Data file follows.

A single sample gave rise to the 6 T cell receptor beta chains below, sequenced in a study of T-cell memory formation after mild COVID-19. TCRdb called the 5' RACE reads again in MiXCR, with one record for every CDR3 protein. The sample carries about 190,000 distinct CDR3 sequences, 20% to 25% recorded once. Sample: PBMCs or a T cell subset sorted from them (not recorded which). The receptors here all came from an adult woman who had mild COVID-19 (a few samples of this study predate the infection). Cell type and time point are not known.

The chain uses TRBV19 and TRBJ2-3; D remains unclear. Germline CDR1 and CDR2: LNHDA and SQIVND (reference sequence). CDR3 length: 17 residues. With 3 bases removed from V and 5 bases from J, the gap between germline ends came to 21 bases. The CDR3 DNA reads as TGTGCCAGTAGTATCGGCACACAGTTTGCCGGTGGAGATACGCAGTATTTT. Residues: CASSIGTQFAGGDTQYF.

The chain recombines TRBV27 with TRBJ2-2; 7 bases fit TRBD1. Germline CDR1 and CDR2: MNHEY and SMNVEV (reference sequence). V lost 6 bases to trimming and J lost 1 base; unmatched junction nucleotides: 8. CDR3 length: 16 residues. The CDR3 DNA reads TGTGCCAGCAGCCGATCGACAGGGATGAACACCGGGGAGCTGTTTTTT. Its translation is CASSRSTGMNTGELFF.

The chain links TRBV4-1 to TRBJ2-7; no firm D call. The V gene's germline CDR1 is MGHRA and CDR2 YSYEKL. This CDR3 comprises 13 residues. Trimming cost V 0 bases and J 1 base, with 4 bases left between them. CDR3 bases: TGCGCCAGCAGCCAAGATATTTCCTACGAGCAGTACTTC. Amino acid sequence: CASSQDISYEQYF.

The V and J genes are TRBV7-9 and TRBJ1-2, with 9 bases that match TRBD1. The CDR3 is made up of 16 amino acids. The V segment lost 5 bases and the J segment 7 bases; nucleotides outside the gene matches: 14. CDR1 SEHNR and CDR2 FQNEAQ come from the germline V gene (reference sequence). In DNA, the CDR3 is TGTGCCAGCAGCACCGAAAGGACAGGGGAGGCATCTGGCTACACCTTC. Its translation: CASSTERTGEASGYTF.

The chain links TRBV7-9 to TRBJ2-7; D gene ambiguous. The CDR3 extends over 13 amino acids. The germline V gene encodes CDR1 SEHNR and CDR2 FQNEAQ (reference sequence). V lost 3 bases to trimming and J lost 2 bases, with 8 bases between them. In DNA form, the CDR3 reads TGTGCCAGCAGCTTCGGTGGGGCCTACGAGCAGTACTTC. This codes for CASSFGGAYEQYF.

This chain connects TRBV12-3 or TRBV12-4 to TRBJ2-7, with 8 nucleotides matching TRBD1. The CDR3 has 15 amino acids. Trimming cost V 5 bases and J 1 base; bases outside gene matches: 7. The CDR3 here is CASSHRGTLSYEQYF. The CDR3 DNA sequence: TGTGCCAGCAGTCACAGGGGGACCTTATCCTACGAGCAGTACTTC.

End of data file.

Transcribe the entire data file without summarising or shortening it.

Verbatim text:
A single sample gave rise to the 6 T cell receptor beta chains below, sequenced in a study of T-cell memory formation after mild COVID-19. TCRdb called the 5' RACE reads again in MiXCR, with one record for every CDR3 protein. The sample carries about 190,000 distinct CDR3 sequences, 20% to 25% recorded once. Sample: PBMCs or a T cell subset sorted from them (not recorded which). The receptors here all came from an adult woman who had mild COVID-19 (a few samples of this study predate the infection). Cell type and time point are not known.

The chain uses TRBV19 and TRBJ2-3; D remains unclear. Germline CDR1 and CDR2: LNHDA and SQIVND (reference sequence). CDR3 length: 17 residues. With 3 bases removed from V and 5 bases from J, the gap between germline ends came to 21 bases. The CDR3 DNA reads as TGTGCCAGTAGTATCGGCACACAGTTTGCCGGTGGAGATACGCAGTATTTT. Residues: CASSIGTQFAGGDTQYF.

The chain recombines TRBV27 with TRBJ2-2; 7 bases fit TRBD1. Germline CDR1 and CDR2: MNHEY and SMNVEV (reference sequence). V lost 6 bases to trimming and J lost 1 base; unmatched junction nucleotides: 8. CDR3 length: 16 residues. The CDR3 DNA reads TGTGCCAGCAGCCGATCGACAGGGATGAACACCGGGGAGCTGTTTTTT. Its translation is CASSRSTGMNTGELFF.

The chain links TRBV4-1 to TRBJ2-7; no firm D call. The V gene's germline CDR1 is MGHRA and CDR2 YSYEKL. This CDR3 comprises 13 residues. Trimming cost V 0 bases and J 1 base, with 4 bases left between them. CDR3 bases: TGCGCCAGCAGCCAAGATATTTCCTACGAGCAGTACTTC. Amino acid sequence: CASSQDISYEQYF.

The V and J genes are TRBV7-9 and TRBJ1-2, with 9 bases that match TRBD1. The CDR3 is made up of 16 amino acids. The V segment lost 5 bases and the J segment 7 bases; nucleotides outside the gene matches: 14. CDR1 SEHNR and CDR2 FQNEAQ come from the germline V gene (reference sequence). In DNA, the CDR3 is TGTGCCAGCAGCACCGAAAGGACAGGGGAGGCATCTGGCTACACCTTC. Its translation: CASSTERTGEASGYTF.

The chain links TRBV7-9 to TRBJ2-7; D gene ambiguous. The CDR3 extends over 13 amino acids. The germline V gene encodes CDR1 SEHNR and CDR2 FQNEAQ (reference sequence). V lost 3 bases to trimming and J lost 2 bases, with 8 bases between them. In DNA form, the CDR3 reads TGTGCCAGCAGCTTCGGTGGGGCCTACGAGCAGTACTTC. This codes for CASSFGGAYEQYF.

This chain connects TRBV12-3 or TRBV12-4 to TRBJ2-7, with 8 nucleotides matching TRBD1. The CDR3 has 15 amino acids. Trimming cost V 5 bases and J 1 base; bases outside gene matches: 7. The CDR3 here is CASSHRGTLSYEQYF. The CDR3 DNA sequence: TGTGCCAGCAGTCACAGGGGGACCTTATCCTACGAGCAGTACTTC.